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markpkessinger

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Member since: Sat May 15, 2010, 04:48 PM
Number of posts: 6,119

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On the "popularity of DU" threads . . .

A couple of points:

First, all of it -- every theory on why the number of clicks might be down on DU -- is idle, useless speculation. And those theories are being used as a cudgel for various factions each seeking to gain the upper hand on this board (IMO).

Second, has it occurred to anyone how totally narcissistic it would look to anyone having a look at this board over the past week to see all of these navel-gazing threads, while the country is coming apart at the seams over events in Ferguson and Staten Island and the war in Iraq is being revived? I mean, seriously folks?
Posted by markpkessinger | Thu Dec 4, 2014, 03:34 PM (7 replies)

Of prosecutors, indictments . . . and ham sandwiches

The old axiom that, "a prosecutor could indict a ham sandwich if he wanted to," must now be assumed to carry an implied corollary: "If a prosecutor doesn't want to try a case, he could steer a grand jury away from indicting a Ted Bundy."
Posted by markpkessinger | Thu Dec 4, 2014, 02:27 PM (1 replies)

NYPD cop who choked Eric Garner wasn’t indicted — but man who recorded the incident was

Disgusted and infuriated, both with the grand jury's decision, and with this:

NYPD cop who choked Eric Garner wasn’t indicted — but man who recorded the incident was

While a Staten Island grand jury decided on Wednesday not to indict the New York City police officer involved in the death of Eric Garner, prosecutors were able to secure an indictment against the man who filmed the fatal encounter.

< . . . . >

Authorities argued that Orta stuffed an unloaded gun inside 17-year-old Alba Lekaj’s waistband outside a hotel. But Orta has said that the charges against him were trumped up as retaliation for filming Garner being grabbed from behind by Officer Daniel Pantaleo. The city’s medical examiner determined that Garner’s death was a “homicide by chokehold.”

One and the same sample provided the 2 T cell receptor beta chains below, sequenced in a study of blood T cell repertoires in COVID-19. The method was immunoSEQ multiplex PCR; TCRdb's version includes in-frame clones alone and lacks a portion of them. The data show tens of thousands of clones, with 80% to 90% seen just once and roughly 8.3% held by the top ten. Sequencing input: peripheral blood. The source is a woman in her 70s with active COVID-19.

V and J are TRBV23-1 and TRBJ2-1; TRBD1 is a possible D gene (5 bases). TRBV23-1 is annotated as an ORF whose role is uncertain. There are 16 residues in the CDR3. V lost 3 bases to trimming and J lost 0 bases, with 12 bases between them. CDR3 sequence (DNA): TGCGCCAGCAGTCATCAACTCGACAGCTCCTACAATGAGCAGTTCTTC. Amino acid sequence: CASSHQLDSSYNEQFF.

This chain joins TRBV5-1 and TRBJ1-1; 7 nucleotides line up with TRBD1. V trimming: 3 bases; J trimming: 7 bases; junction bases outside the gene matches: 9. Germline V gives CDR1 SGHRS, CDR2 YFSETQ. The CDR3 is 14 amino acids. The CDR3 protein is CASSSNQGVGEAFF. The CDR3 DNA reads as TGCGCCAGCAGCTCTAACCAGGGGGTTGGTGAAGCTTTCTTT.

“When they searched me, they didn’t find nothing on me,” Orta said to the Advance regarding his arrest. “And the same cop that searched me, he told me clearly himself, that karma’s a b*tch, what goes around comes around,” Orta said, adding later, “I had nothing to do with this. I would be stupid to walk around with a gun after me being in the spotlight.”

< . . . . >

Just before Orta’s indictment, his wife, 30-year-old Chrissie Ortiz, was arrested and charged with misdemeanor assault for allegedly attacking another woman. Ortiz had also called the charges against him “total B.S.”

< . . . . >
Posted by markpkessinger | Wed Dec 3, 2014, 07:33 PM (6 replies)

So, maybe it's just me . . .

. . . but I find all of the self-righteous moralizing and indignation over the question of "legal" versus "illegal" immigration to be passing strange coming from citizens of a country that owes its existence to entitled Europeans who sailed uninvited to a different continent, where they proceeded to steal land by violent conquest from those who already lived here, with zero regard for those native inhabitants' laws. Just sayin'.
Posted by markpkessinger | Tue Dec 2, 2014, 01:36 PM (9 replies)

What is NOT particularly helpful with regard to Ferguson

In another thread, the question was asked, how is burning of black owned businesses helpful. It probably isn;t, but that isn't really the point of rioting anyway -- more on that in a moment. But if there is one thing that can definitely be said to be unhelpful with respect to Ferguson, I believe it is this: the sympathy of white liberals with the folks of Ferguson that comes couched in smug, glib moralizing about the indefensibility of rioting.